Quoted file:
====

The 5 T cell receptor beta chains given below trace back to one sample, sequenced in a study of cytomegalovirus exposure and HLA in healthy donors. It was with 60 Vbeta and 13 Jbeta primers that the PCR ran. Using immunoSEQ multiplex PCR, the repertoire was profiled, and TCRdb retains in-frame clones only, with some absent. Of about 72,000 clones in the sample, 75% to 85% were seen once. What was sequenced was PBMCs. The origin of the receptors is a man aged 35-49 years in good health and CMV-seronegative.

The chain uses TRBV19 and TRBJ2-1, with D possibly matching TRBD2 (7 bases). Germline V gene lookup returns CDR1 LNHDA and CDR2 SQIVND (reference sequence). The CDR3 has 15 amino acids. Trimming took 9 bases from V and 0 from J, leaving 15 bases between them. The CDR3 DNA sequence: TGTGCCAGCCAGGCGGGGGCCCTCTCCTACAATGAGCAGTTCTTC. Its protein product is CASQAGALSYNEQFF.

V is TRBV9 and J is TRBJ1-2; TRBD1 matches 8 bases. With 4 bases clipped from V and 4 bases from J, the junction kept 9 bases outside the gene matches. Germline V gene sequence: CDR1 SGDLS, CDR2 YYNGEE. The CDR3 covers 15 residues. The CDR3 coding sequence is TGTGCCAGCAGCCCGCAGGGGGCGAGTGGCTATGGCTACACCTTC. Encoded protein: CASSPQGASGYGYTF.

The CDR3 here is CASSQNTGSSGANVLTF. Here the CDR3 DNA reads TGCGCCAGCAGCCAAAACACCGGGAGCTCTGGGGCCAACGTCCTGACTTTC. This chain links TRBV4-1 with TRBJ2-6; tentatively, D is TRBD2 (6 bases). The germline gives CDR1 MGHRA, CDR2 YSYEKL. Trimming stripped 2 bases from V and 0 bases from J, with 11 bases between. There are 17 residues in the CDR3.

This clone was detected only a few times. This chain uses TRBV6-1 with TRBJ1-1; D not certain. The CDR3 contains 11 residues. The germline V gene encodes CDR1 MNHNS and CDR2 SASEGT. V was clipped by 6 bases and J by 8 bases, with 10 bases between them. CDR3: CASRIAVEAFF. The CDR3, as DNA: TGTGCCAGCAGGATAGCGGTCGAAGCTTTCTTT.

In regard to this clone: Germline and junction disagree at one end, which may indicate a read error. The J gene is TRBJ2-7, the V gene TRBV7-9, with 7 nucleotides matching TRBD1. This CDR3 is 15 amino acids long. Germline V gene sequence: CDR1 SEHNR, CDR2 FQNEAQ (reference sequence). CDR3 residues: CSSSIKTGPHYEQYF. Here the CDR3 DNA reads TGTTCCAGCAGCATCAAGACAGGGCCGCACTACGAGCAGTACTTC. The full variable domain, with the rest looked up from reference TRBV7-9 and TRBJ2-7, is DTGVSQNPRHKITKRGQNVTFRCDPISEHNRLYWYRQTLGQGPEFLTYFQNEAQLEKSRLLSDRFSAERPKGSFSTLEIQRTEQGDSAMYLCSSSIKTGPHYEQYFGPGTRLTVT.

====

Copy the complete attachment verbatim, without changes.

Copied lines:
The 5 T cell receptor beta chains given below trace back to one sample, sequenced in a study of cytomegalovirus exposure and HLA in healthy donors. It was with 60 Vbeta and 13 Jbeta primers that the PCR ran. Using immunoSEQ multiplex PCR, the repertoire was profiled, and TCRdb retains in-frame clones only, with some absent. Of about 72,000 clones in the sample, 75% to 85% were seen once. What was sequenced was PBMCs. The origin of the receptors is a man aged 35-49 years in good health and CMV-seronegative.

The chain uses TRBV19 and TRBJ2-1, with D possibly matching TRBD2 (7 bases). Germline V gene lookup returns CDR1 LNHDA and CDR2 SQIVND (reference sequence). The CDR3 has 15 amino acids. Trimming took 9 bases from V and 0 from J, leaving 15 bases between them. The CDR3 DNA sequence: TGTGCCAGCCAGGCGGGGGCCCTCTCCTACAATGAGCAGTTCTTC. Its protein product is CASQAGALSYNEQFF.

V is TRBV9 and J is TRBJ1-2; TRBD1 matches 8 bases. With 4 bases clipped from V and 4 bases from J, the junction kept 9 bases outside the gene matches. Germline V gene sequence: CDR1 SGDLS, CDR2 YYNGEE. The CDR3 covers 15 residues. The CDR3 coding sequence is TGTGCCAGCAGCCCGCAGGGGGCGAGTGGCTATGGCTACACCTTC. Encoded protein: CASSPQGASGYGYTF.

The CDR3 here is CASSQNTGSSGANVLTF. Here the CDR3 DNA reads TGCGCCAGCAGCCAAAACACCGGGAGCTCTGGGGCCAACGTCCTGACTTTC. This chain links TRBV4-1 with TRBJ2-6; tentatively, D is TRBD2 (6 bases). The germline gives CDR1 MGHRA, CDR2 YSYEKL. Trimming stripped 2 bases from V and 0 bases from J, with 11 bases between. There are 17 residues in the CDR3.

This clone was detected only a few times. This chain uses TRBV6-1 with TRBJ1-1; D not certain. The CDR3 contains 11 residues. The germline V gene encodes CDR1 MNHNS and CDR2 SASEGT. V was clipped by 6 bases and J by 8 bases, with 10 bases between them. CDR3: CASRIAVEAFF. The CDR3, as DNA: TGTGCCAGCAGGATAGCGGTCGAAGCTTTCTTT.

In regard to this clone: Germline and junction disagree at one end, which may indicate a read error. The J gene is TRBJ2-7, the V gene TRBV7-9, with 7 nucleotides matching TRBD1. This CDR3 is 15 amino acids long. Germline V gene sequence: CDR1 SEHNR, CDR2 FQNEAQ (reference sequence). CDR3 residues: CSSSIKTGPHYEQYF. Here the CDR3 DNA reads TGTTCCAGCAGCATCAAGACAGGGCCGCACTACGAGCAGTACTTC. The full variable domain, with the rest looked up from reference TRBV7-9 and TRBJ2-7, is DTGVSQNPRHKITKRGQNVTFRCDPISEHNRLYWYRQTLGQGPEFLTYFQNEAQLEKSRLLSDRFSAERPKGSFSTLEIQRTEQGDSAMYLCSSSIKTGPHYEQYFGPGTRLTVT.